The Fall Guy : At Least Stan Wright Gets to the Hall of Fame on Time


When it was announced in July that Stan Wright had been elected to the National Track and Field Hall of Fame, a reporter called him for his reaction. It had not been a given that the longtime college coach and administrator would receive enough votes, particularly when considering it was his first time on the ballot, and he figured to be more surprised than anyone.

After all, when former quarter-miler Fred Newhouse told Wright he had nominated him, the coach responded, "Fred, you're losing your mind."

Wright had already heard the news when he answered the telephone, and, yes, he was surprised and also elated.

"But I know what you really want to talk about, and I don't want to do that over the phone," he said.

A couple of days later, he was sitting with a reporter at the dining room table in the Sacramento condo that Wright shares with his wife, finally giving his side of the story, aided by five thick files of official documents, letters and newspaper clippings he has collected for 21 years.

They all pertain to the events of Aug. 31, 1972, when an incident occurred that branded Wright in track in the same manner that Roy Riegel's wrong-way run and Ralph Branca's home-run pitch to Bobby Thomson branded them in theirs.

Thirteen years later, The Times' Morning Briefing offered the following as a trivia item:

Q: Stan Wright, who retired Monday as the athletic director at Fairleigh Dickinson, is best remembered for the 1972 Summer Olympics at Munich. What for?

A: He was the assistant track coach who misread the schedule and was responsible for sprinters Eddie Hart and Rey Robinson missing their qualifying races and being disqualified in the 100 meters.

As Wright discovered in July, when he received support from more than half of 600 voters for the Hall of Fame, the incident is regarded by many within the sport as just that, trivia.

His accomplishments, they told him with their votes, are hardly trivial. He was involved with college sports for 36 years, 26 as a coach at Texas Southern, Western Illinois and Cal State Sacramento before becoming an athletic director. Most of his success occurred between 1951 and '67 at Texas Southern in Houston, where he coached four Olympians, including Jim Hines, a 1968 gold medalist and former world record-holder in the 100 meters.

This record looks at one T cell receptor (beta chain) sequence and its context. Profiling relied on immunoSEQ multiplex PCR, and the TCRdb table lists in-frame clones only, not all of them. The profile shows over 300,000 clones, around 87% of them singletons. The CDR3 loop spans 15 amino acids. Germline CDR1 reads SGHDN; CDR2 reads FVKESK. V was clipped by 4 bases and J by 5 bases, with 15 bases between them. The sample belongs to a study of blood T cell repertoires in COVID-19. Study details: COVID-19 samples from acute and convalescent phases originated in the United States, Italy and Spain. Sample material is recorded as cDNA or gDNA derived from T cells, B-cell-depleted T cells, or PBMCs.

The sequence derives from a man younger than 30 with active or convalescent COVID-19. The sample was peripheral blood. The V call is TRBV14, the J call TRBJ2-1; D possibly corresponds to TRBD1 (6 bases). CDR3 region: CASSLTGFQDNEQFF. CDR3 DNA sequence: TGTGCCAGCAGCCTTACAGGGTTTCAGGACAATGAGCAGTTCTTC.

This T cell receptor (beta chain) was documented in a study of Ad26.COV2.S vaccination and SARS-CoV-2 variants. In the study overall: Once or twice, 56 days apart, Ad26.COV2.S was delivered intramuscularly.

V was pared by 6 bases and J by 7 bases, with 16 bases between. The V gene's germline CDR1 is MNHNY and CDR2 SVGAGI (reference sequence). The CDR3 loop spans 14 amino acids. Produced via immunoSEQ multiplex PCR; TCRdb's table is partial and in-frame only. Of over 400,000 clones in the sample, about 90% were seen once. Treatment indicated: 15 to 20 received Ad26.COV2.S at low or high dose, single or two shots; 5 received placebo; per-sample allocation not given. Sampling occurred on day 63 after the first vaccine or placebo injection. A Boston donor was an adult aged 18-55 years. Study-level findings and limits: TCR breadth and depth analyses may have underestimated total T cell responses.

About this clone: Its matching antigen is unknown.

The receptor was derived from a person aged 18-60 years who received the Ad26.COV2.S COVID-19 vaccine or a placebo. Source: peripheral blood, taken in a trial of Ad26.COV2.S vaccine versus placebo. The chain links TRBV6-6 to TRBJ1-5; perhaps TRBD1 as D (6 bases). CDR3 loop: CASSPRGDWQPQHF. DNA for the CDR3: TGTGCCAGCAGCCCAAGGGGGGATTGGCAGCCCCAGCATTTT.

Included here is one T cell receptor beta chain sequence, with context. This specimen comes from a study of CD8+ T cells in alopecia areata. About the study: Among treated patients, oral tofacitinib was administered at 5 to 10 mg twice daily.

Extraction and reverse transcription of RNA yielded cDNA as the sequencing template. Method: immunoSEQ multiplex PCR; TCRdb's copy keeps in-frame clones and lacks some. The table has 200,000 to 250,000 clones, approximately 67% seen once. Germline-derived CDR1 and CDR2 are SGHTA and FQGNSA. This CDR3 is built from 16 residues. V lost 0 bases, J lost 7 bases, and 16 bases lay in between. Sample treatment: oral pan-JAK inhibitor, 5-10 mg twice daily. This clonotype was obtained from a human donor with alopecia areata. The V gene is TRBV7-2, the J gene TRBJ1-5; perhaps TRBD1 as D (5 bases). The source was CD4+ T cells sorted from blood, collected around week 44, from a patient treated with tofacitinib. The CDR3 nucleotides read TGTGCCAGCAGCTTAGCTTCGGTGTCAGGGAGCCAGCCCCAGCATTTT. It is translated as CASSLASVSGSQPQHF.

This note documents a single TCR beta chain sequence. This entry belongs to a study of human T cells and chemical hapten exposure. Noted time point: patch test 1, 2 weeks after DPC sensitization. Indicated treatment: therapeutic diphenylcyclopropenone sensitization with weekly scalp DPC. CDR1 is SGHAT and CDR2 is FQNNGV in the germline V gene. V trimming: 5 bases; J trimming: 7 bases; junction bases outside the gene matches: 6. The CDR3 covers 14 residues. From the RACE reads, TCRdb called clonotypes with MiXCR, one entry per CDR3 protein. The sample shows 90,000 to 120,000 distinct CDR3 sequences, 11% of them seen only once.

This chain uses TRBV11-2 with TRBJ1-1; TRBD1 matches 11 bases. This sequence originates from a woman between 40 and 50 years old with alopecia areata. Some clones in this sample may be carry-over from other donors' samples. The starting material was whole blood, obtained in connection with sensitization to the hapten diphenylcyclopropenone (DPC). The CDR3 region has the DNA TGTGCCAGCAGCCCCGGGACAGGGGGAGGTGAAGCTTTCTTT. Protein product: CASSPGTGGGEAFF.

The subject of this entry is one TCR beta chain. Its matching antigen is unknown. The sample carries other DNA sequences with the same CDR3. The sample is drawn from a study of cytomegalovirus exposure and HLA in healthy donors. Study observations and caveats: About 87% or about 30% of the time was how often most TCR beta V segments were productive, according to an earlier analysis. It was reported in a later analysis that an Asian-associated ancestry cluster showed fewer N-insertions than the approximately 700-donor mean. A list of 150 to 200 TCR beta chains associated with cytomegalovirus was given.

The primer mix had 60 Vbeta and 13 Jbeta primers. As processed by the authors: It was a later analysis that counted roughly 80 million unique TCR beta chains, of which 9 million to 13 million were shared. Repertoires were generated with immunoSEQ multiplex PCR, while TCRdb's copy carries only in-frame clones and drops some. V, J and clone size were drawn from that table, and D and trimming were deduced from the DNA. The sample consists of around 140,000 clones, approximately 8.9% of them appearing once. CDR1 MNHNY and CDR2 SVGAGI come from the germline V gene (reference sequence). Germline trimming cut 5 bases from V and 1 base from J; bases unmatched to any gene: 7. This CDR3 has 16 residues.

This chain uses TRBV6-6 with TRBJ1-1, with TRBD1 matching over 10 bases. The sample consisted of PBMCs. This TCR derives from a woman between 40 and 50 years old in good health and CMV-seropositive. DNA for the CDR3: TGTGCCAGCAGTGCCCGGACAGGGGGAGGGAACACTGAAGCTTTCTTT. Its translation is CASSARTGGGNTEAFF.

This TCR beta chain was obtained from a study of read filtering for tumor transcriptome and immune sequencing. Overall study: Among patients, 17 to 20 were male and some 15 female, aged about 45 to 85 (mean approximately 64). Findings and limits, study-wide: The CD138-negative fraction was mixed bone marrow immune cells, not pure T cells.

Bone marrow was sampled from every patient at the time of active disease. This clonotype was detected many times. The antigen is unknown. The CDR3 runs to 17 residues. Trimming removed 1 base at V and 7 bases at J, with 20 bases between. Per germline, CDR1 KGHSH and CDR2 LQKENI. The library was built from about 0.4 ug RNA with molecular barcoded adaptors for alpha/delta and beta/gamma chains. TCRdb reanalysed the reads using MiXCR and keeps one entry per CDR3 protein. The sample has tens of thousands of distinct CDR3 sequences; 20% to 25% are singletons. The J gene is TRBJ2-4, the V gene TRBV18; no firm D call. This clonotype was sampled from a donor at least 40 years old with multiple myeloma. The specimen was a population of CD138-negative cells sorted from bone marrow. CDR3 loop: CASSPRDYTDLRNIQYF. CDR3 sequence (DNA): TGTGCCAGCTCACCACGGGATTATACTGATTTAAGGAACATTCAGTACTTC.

More significantly, Wright helped so many gifted athletes become world-class sprinters that his teams became regular features at the nation's most prestigious relay carnivals, including some that never before had invited a predominantly black college.

"People said, 'Twenty-one years, enough is enough. Stan Wright deserves to be in the Hall of Fame,' " said Wright, who will be inducted Saturday with hurdler Rod Milburn, high jumper Jean Shiley Newhouse and discus thrower Mac Wilkins at a ceremony in Las Vegas.

"They didn't put me in there because they feel sorry for me. I hope not."

Yet, Wright leaped at this opportunity to talk about the one day that has haunted him for more than two decades. It is the reason he has tended to those ever-expanding files about the incident, so that one day he could set the record straight.

Although he either walks or plays golf daily and feels fit, he is a 73-year-old man who suffered a slight stroke in 1988 and underwent multiple-bypass heart surgery the next year, and he knows calls from reporters might be few in coming years.

Interestingly, Wright said, he almost did not make that fateful trip to Munich. Believing that his performance as sprint coach for the U.S. men's team during the 1968 Summer Olympics in Mexico City, where athletes under his care set five world records in winning six gold medals, would propel him to the head coaching position in 1972, he was hurt when the Amateur Athletic Union's selection committee opted for the University of Oregon's Bill Bowerman in a close vote.

Only when other track coaches insisted Wright would be a certain selection as the head coach in 1976 did he accept an offer to return as the sprint coach.

He has often second-guessed that decision because, after Aug. 31, 1972, there was no chance that he would be considered to lead the U.S. men's team four years later in Montreal.

"His career was never the same after that," said John Smith, a quarter-miler for the U.S. team in Munich and now a UCLA assistant coach.

As reported by newspapers, radio and television that day and in numerous historical accounts since, here, briefly, is what occurred: